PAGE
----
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Not so fast! Texas whistle-blowers must pursue internal remedies before they can sue

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in Employment Law,Human Resources

Texas law requires public employees who are fired by their employing agency to pursue internal appeals of that decision. Otherwise, they can’t sue in state court over alleged wrongful discharge for whistle-blowing.

Government employers should make sure they raise that defense if they don’t have any record of the worker making an internal appeal.

Recent case: Vickie claims she was punished in retaliation for telling police that she had been asked to falsify financial records for the city of Bertram to show compliance with the conditions of a grant. She recounted that the city relieved her of some duties and reduced her to a part-time position.

She sued, alleging retaliation under Texas’ Whistleblower Act. The city of Bertram argued that Vickie couldn’t sue because she hadn’t appealed the decision through the city’s grievance process, as required by the Whistleblower Act.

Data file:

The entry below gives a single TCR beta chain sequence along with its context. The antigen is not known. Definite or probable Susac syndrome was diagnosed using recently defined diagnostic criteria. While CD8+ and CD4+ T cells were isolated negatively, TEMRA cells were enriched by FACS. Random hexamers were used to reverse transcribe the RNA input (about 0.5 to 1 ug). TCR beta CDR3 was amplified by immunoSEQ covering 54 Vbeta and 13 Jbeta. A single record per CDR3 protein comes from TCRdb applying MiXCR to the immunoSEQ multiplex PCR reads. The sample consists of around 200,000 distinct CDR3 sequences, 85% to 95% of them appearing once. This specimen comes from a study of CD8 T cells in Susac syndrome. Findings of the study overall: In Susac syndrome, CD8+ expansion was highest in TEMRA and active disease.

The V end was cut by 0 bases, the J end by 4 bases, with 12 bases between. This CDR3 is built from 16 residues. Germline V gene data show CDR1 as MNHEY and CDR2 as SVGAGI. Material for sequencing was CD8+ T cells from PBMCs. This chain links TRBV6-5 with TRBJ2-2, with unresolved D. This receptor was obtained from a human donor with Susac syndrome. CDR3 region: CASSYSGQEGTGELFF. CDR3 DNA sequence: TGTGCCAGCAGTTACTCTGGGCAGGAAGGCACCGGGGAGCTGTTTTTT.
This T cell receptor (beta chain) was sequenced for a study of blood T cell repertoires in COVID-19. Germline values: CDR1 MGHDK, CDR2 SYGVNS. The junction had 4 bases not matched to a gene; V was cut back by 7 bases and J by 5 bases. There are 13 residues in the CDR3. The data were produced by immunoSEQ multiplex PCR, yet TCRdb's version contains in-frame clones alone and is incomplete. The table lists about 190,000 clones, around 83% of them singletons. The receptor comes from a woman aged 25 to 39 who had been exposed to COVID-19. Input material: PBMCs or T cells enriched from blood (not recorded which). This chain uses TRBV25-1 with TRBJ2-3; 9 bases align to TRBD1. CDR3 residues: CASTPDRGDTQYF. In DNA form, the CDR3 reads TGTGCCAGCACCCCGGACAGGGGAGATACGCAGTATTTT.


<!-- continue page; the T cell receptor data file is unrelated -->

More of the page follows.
The court agreed Vickie had to appeal and have that appeal turned down before she could sue. The court told her she has to show what the appeal process was and that she had complied with it. (City of Bertram v. Reinhardt, No. 03-14-00296, Court of Appeals of Texas, 2015)

Final note: Do you work for a government agency? Make it easy for employees to figure out how and where to file a grievance about a personnel action. For example, routinely log appeals to help you counter claims that an employee did use the process. No record of an appeal? Then no lawsuit.

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